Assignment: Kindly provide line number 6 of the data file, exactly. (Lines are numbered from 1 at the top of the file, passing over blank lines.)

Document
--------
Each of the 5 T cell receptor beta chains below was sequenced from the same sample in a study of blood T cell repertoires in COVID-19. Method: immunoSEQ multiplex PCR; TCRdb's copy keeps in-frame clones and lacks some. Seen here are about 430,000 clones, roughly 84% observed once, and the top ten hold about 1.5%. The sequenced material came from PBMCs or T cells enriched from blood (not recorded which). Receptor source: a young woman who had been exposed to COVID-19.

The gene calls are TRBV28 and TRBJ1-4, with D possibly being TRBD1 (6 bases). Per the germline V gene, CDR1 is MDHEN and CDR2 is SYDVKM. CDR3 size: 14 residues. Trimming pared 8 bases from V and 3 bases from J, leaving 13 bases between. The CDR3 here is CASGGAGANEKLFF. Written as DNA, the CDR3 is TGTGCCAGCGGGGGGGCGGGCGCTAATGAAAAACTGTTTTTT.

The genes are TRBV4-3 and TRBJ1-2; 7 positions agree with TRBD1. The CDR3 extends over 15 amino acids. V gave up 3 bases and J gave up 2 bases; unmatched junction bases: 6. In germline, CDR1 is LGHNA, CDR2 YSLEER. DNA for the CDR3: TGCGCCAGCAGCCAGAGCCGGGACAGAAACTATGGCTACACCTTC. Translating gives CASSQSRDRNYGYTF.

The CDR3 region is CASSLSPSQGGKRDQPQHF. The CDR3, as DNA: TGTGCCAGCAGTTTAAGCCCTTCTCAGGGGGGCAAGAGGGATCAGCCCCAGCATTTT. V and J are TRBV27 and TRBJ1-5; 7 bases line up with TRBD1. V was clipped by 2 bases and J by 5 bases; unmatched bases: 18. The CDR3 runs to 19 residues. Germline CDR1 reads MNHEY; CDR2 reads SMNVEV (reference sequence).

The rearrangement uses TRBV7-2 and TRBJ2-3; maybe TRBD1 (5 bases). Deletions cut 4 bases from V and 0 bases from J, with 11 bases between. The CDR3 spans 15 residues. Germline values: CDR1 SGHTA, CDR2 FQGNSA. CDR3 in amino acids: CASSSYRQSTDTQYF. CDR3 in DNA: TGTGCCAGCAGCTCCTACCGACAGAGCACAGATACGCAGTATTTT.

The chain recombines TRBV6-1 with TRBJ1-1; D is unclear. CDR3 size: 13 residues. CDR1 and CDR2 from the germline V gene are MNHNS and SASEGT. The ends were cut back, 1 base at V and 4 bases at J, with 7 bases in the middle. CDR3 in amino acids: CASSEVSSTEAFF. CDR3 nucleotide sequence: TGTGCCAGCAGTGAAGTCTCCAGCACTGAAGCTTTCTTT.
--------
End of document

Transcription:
The chain recombines TRBV6-1 with TRBJ1-1; D is unclear. CDR3 size: 13 residues. CDR1 and CDR2 from the germline V gene are MNHNS and SASEGT. The ends were cut back, 1 base at V and 4 bases at J, with 7 bases in the middle. CDR3 in amino acids: CASSEVSSTEAFF. CDR3 nucleotide sequence: TGTGCCAGCAGTGAAGTCTCCAGCACTGAAGCTTTCTTT.